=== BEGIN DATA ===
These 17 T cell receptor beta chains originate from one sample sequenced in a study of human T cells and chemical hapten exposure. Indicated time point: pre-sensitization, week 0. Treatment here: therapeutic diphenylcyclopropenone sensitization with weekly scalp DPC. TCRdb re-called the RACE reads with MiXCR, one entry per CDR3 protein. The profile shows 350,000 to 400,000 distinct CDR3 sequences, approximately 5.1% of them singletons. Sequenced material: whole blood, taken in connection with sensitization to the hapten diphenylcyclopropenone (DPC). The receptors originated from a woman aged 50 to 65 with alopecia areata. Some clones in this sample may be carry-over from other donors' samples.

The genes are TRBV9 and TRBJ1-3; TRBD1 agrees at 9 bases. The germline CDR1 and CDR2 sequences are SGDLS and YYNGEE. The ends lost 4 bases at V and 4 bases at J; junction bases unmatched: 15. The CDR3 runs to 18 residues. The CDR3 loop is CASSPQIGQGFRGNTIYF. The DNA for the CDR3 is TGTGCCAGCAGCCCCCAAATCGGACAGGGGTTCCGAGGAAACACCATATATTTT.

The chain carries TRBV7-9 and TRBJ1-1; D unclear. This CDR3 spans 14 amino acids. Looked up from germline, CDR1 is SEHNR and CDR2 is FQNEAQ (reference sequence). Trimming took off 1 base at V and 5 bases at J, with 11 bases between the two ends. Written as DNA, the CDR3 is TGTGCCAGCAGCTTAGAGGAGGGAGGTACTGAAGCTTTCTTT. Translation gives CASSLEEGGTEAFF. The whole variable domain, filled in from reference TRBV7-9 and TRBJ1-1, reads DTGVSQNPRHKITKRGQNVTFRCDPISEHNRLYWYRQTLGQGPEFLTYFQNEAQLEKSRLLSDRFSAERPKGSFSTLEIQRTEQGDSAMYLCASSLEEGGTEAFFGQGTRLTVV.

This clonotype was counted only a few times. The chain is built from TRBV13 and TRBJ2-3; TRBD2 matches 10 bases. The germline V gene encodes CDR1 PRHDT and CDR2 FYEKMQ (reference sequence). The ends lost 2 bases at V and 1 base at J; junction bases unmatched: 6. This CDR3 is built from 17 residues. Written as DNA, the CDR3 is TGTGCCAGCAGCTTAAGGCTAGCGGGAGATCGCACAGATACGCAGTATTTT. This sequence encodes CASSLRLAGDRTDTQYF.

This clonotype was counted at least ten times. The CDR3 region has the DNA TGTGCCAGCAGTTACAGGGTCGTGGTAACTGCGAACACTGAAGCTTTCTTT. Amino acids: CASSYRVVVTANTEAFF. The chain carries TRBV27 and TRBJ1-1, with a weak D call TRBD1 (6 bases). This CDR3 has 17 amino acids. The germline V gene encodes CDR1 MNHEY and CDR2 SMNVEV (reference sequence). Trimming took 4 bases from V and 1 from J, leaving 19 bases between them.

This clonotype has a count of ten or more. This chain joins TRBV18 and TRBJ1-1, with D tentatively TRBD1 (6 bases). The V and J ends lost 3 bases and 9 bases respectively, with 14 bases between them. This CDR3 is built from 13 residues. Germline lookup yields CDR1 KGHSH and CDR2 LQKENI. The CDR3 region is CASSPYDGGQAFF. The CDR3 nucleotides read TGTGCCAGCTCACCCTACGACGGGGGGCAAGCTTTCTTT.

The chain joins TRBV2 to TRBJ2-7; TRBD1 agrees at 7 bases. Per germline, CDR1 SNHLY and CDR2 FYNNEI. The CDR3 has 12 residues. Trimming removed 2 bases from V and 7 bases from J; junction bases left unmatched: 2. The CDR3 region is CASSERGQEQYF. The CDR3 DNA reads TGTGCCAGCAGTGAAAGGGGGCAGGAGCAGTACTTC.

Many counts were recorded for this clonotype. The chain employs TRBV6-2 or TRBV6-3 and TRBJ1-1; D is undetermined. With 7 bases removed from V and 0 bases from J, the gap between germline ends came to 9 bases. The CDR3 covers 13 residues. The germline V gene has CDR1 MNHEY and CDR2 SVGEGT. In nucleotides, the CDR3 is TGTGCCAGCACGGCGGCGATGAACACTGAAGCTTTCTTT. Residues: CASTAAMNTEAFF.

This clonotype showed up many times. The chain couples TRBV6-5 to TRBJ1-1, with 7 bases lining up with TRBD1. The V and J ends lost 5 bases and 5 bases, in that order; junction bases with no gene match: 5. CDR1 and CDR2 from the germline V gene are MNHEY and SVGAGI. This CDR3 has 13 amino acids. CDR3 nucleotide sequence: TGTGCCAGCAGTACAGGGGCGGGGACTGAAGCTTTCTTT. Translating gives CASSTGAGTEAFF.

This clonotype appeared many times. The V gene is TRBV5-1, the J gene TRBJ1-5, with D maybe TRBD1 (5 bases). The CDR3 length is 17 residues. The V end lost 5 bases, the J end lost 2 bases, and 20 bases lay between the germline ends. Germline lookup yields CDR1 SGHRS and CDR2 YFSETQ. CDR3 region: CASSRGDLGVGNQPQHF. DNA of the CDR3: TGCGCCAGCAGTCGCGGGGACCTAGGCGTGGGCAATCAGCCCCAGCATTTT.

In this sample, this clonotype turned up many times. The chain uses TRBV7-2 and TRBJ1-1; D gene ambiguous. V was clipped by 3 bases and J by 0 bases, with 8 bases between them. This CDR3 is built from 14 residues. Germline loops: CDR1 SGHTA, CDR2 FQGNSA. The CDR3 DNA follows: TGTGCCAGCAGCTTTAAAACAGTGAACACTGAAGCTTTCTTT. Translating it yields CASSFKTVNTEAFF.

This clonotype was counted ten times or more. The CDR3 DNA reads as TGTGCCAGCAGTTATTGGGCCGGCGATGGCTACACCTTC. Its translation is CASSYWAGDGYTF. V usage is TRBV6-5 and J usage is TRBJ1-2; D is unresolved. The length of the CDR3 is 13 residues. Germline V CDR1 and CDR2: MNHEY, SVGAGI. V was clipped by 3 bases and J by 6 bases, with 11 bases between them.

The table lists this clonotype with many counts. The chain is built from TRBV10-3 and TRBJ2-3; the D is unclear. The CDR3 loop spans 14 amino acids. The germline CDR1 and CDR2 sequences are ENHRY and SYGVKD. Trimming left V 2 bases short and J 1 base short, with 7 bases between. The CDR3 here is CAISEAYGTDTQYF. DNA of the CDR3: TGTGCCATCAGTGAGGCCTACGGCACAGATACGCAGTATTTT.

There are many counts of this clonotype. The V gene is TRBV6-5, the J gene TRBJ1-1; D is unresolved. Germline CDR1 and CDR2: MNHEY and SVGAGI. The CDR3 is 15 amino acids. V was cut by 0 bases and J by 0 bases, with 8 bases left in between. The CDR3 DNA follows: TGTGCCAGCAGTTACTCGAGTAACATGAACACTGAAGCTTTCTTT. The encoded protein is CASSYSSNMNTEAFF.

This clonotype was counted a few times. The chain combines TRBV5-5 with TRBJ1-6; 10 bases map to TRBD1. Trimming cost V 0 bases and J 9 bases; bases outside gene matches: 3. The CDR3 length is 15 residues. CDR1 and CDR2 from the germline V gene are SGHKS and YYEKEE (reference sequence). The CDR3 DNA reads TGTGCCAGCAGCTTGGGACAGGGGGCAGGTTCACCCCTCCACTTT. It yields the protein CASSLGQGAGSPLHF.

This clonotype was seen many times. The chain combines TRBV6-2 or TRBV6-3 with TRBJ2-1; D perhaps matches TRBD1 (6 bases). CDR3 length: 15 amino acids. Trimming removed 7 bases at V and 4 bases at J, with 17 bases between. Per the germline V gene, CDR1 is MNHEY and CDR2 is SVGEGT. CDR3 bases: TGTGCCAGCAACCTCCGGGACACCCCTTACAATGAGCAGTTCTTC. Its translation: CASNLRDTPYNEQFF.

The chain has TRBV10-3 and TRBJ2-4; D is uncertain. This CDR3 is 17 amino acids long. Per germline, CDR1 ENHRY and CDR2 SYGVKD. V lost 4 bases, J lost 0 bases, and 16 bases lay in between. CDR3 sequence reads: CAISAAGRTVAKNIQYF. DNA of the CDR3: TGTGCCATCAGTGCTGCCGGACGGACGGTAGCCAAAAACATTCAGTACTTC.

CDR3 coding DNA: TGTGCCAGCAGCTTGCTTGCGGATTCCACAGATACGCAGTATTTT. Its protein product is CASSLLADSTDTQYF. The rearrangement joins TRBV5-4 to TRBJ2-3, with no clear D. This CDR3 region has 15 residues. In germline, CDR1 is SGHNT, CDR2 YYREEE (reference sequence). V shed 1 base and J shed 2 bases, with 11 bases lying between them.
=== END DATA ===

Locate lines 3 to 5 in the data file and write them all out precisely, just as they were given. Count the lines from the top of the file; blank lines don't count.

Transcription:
The chain carries TRBV7-9 and TRBJ1-1; D unclear. This CDR3 spans 14 amino acids. Looked up from germline, CDR1 is SEHNR and CDR2 is FQNEAQ (reference sequence). Trimming took off 1 base at V and 5 bases at J, with 11 bases between the two ends. Written as DNA, the CDR3 is TGTGCCAGCAGCTTAGAGGAGGGAGGTACTGAAGCTTTCTTT. Translation gives CASSLEEGGTEAFF. The whole variable domain, filled in from reference TRBV7-9 and TRBJ1-1, reads DTGVSQNPRHKITKRGQNVTFRCDPISEHNRLYWYRQTLGQGPEFLTYFQNEAQLEKSRLLSDRFSAERPKGSFSTLEIQRTEQGDSAMYLCASSLEEGGTEAFFGQGTRLTVV.

This clonotype was counted only a few times. The chain is built from TRBV13 and TRBJ2-3; TRBD2 matches 10 bases. The germline V gene encodes CDR1 PRHDT and CDR2 FYEKMQ (reference sequence). The ends lost 2 bases at V and 1 base at J; junction bases unmatched: 6. This CDR3 is built from 17 residues. Written as DNA, the CDR3 is TGTGCCAGCAGCTTAAGGCTAGCGGGAGATCGCACAGATACGCAGTATTTT. This sequence encodes CASSLRLAGDRTDTQYF.

This clonotype was counted at least ten times. The CDR3 region has the DNA TGTGCCAGCAGTTACAGGGTCGTGGTAACTGCGAACACTGAAGCTTTCTTT. Amino acids: CASSYRVVVTANTEAFF. The chain carries TRBV27 and TRBJ1-1, with a weak D call TRBD1 (6 bases). This CDR3 has 17 amino acids. The germline V gene encodes CDR1 MNHEY and CDR2 SMNVEV (reference sequence). Trimming took 4 bases from V and 1 from J, leaving 19 bases between them.